This is another misuse of Scripture. Matthew 18:15-17 is about church discipline, not about setting up boundaries in families or throwing people out of the house.

How do we mature in the Lord?

According to Boundaries teachings, our strength and maturity come by avoiding conflict and difficulties and placing boundaries around family members whom we've judged "toxic" or "controlling."

According to Scripture, our strength and maturity come from

✔ Denying ourselves (Mark 8:34).

Going the second mile (Matthew 5:41).

Humbly putting others above ourselves (Philippians 2:3-5).

✔ Making reconciliation a priority (Matthew 5:23-24).

✔ Persevering and even rejoicing in difficulties (James 1:2-3; James 1:12).

How Christians handle relationships

The Boundaries Teaching of Cloud and Townsend purports to be Christian. This article examines that claim.
Relationships are often messy and difficult, but we have God's Spirit within us.

Colossians 3:12-14: "Therefore, as God’s chosen people, holy and dearly loved, clothe yourselves with compassion, kindness, humility, gentleness and patience. Bear with each other and forgive one another if any of you has a grievance against someone. Forgive as the Lord forgave you. And over all these virtues put on love, which binds them all together in perfect unity."

Have Christians failed?

Cloud believes he has succeeded where most churches have failed: "The help offered to Christians in emotional pain over the years has done untold damage." (source) 

In Does God or psychology provide the cure to emotional problems?, Cloud explains: “As a Christian, a psychologist, and a fellow struggler, I have stood on both side [sic] of this fence. I have tried the 'standard' Christian answers for others, and myself and have come to Job’s conclusion: they are worthless medicine. I have also tried 'baptizing' psychological insights so that they would somehow feel 'Christian.' This didn’t work either.(2)

Cloud goes on to say that he prayed and he believes God gave him answers that have eluded Christians for years. God showed him that the "solutions" are found in "understanding certain basic developmental tasks." This actually has more to do with his Freudian beliefs than his biblical beliefs.(1)

Sadly, because Cloud's "solutions" help us avoid the hard and messy work of reconciliation, they've become incredibly popular.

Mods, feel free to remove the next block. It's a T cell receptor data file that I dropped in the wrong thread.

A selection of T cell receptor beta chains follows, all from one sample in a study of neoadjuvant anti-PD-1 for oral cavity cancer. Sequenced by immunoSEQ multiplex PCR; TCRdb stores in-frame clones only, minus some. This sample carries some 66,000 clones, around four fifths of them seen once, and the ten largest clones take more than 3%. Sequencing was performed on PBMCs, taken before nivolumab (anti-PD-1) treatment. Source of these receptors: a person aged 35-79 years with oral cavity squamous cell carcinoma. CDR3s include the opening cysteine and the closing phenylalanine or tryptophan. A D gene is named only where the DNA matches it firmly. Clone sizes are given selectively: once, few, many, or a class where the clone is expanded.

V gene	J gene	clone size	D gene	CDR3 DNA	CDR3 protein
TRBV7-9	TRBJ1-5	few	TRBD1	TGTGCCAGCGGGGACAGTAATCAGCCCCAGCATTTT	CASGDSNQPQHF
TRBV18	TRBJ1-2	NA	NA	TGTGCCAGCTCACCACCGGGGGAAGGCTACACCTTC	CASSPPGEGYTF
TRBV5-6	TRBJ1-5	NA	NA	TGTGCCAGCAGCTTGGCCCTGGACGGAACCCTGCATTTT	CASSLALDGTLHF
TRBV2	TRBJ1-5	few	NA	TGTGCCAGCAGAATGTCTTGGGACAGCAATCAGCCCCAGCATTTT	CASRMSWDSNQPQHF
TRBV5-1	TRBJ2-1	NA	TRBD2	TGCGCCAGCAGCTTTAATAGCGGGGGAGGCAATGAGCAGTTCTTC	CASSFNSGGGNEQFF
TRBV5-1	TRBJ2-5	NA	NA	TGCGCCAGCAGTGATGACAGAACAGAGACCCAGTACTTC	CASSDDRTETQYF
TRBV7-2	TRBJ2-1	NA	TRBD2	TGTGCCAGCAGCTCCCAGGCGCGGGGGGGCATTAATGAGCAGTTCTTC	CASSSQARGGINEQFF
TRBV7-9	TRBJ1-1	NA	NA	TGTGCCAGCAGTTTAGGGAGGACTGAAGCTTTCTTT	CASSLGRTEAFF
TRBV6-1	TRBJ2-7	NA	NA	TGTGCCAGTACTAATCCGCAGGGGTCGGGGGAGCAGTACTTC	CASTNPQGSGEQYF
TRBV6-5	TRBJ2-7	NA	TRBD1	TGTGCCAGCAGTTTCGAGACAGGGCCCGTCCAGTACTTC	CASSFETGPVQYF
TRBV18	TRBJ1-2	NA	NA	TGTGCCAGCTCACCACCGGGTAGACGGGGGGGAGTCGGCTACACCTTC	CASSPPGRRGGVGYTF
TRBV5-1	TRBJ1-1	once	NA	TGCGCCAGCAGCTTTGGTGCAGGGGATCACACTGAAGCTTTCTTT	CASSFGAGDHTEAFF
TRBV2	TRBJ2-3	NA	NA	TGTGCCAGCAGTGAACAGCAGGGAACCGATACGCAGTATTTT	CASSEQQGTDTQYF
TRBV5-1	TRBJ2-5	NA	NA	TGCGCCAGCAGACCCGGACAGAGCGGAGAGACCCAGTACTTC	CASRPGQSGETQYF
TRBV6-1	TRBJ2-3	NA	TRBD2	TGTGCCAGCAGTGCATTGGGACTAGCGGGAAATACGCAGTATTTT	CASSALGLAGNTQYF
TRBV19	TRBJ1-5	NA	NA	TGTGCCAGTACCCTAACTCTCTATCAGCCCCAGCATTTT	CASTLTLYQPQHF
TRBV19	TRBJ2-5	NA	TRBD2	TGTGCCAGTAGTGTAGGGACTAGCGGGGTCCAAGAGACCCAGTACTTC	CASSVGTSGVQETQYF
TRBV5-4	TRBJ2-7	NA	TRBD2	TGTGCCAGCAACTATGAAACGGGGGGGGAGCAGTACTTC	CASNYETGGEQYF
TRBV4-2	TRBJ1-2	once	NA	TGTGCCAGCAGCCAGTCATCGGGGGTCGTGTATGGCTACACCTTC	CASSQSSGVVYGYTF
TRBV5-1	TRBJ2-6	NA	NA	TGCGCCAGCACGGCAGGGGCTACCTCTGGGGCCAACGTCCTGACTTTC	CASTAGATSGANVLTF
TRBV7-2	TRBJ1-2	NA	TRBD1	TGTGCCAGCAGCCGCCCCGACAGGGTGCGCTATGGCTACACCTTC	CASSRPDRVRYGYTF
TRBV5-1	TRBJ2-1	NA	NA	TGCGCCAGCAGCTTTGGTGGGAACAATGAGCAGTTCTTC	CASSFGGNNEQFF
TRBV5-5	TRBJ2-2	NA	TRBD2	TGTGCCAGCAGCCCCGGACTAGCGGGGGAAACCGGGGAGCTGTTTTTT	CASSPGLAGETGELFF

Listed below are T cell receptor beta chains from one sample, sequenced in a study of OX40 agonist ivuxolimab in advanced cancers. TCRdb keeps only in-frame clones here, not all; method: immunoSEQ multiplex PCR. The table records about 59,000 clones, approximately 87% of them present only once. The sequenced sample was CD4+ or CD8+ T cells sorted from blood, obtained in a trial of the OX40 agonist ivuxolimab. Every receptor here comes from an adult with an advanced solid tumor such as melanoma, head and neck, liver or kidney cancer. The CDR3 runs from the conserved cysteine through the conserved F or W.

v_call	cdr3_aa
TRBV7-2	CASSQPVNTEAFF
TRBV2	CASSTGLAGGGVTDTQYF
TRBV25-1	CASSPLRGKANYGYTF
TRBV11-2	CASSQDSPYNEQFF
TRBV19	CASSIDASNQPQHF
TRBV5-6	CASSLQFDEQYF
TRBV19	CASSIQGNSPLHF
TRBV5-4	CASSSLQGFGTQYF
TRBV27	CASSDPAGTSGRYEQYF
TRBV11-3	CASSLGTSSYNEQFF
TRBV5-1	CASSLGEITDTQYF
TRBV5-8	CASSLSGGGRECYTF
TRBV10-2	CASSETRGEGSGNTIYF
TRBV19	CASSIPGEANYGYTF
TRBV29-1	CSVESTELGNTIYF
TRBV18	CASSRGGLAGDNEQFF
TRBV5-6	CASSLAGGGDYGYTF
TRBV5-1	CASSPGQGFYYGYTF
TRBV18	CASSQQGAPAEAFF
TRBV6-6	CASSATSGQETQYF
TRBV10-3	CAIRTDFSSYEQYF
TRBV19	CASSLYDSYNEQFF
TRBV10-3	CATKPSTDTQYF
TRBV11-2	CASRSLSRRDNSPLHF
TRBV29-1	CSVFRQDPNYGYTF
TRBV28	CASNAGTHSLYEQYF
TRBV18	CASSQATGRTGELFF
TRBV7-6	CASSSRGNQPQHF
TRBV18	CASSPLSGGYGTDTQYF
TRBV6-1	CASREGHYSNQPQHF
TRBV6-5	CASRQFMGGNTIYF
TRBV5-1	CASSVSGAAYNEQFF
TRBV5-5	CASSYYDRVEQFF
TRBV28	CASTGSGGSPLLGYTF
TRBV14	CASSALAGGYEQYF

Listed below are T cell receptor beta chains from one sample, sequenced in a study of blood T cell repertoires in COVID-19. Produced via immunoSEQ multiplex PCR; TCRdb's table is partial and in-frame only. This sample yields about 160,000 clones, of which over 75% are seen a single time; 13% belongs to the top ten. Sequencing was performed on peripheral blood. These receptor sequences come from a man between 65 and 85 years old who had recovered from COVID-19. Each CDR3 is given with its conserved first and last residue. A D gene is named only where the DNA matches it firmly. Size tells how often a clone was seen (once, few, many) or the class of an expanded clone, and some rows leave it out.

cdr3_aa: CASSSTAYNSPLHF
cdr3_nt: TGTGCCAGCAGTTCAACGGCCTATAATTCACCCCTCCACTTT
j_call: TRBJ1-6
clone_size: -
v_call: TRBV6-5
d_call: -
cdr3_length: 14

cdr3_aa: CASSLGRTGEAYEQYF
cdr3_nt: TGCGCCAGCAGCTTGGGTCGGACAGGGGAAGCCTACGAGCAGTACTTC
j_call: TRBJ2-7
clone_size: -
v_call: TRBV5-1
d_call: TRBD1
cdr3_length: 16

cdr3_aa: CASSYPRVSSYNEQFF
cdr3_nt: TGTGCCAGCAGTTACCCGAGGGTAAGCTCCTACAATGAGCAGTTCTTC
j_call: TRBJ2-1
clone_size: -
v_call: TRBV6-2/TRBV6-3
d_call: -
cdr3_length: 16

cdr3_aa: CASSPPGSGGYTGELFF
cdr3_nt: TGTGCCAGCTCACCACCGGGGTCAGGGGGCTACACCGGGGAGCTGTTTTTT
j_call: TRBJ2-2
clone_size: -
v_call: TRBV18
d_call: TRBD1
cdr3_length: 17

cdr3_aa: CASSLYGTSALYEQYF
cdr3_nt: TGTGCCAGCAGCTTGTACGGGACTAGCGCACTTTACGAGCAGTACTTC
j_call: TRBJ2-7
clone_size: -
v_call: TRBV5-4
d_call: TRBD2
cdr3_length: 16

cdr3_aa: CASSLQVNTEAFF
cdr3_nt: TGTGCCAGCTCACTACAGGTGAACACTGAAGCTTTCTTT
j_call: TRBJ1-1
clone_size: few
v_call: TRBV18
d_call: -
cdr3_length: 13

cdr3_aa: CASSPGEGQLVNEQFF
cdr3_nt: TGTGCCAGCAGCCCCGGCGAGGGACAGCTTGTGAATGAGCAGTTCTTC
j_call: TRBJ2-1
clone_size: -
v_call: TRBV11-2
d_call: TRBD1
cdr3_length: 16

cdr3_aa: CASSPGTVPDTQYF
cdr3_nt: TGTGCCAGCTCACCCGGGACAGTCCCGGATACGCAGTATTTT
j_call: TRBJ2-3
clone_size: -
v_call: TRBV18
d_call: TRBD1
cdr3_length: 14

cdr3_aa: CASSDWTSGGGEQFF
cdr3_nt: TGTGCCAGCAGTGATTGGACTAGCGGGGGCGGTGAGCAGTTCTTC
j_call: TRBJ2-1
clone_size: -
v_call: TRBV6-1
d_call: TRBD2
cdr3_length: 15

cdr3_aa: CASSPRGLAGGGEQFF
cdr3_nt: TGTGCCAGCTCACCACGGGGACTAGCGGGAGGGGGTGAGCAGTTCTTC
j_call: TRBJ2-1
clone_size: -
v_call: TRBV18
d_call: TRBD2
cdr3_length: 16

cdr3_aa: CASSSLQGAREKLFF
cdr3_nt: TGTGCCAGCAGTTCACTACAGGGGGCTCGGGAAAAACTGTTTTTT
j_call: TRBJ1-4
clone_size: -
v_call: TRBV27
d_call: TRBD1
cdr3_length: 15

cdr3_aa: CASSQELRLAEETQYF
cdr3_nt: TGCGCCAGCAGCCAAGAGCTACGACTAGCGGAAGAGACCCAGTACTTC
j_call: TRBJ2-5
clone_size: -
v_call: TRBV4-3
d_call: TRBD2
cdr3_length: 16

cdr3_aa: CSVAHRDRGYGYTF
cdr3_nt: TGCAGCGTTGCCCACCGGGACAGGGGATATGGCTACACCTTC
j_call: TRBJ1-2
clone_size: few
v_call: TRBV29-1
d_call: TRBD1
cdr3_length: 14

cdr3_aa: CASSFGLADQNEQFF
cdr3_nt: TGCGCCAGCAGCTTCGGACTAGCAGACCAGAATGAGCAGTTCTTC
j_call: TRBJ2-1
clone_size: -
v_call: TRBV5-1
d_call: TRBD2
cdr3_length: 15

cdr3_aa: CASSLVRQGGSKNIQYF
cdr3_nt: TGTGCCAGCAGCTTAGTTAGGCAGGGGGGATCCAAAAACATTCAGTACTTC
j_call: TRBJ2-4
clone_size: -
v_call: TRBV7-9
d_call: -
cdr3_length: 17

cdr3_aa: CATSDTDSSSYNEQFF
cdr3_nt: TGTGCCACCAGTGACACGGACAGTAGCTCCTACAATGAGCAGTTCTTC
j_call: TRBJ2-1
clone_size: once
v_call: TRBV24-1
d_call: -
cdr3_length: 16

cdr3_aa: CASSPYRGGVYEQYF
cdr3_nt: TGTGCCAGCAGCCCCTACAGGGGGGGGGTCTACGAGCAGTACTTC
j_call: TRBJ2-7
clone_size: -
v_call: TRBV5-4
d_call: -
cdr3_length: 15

For example, his article I Want You to Frustrate People encourages readers to sign up for paid counseling services, get the answers to their problems, and "be in charge" of their lives.

While there may be some biblical elements in the Boundaries teaching, it's largely based on human philosophies. And Scripture places those teachings outside the "boundaries" for Christians:

"See to it that no one takes you captive through hollow and deceptive philosophy, which depends on human tradition and the elemental spiritual forces of this world rather than on Christ." Colossians 2:8
For reviews of specific teachings, see the Are Boundaries Biblical? Collection. 

For a collection of helpful articles about specific Boundaries errors in their teachings about marriage, family, and church relationships, see Are Boundaries Biblical Collection.

(1) The psychodynamic theory: "The psychodynamic theory is a psychological theory Sigmund Freud (1856-1939) and his later followers applied to explain the origins of human behavior. The psychodynamic approach includes all the theories in psychology that see human functioning based upon the interaction of drives and forces within the person, particularly unconscious, and between the different structures of the personality.… Psychodynamic theory is strongly determinist as it views our behavior as caused entirely by unconscious factors over which we have no control." (source

"The Object Relations theory is a variation of psychoanalytic theory that diverges from Sigmund Freud’s belief that humans are motivated by sexual and aggressive drives, suggesting instead that humans are primarily motivated by the need for contact with others—the need to form relationships.… Object relations theorists stress the importance of early family interactions, primarily the mother-infant relationship, in personality development." (source)

Underlining mine.

(2) Job's friends do not represent traditional Christian answers. Their beliefs most closely resemble Hindu "karma." They believed that if something went wrong in a person's life, it was always due to sin. So they blamed Job for the accidental death of his children, for the loss of his material goods, and for his health problems. Are there Christians who do this? Yes. In fact I've written about them here: Job's Judgmental Friends. But they are a small minority and do not represent "the 'standard' Christian answers" as Cloud claims. Taking the worst examples to define Christians as a whole is no different than taking the worst examples to define an ethnic or racial group.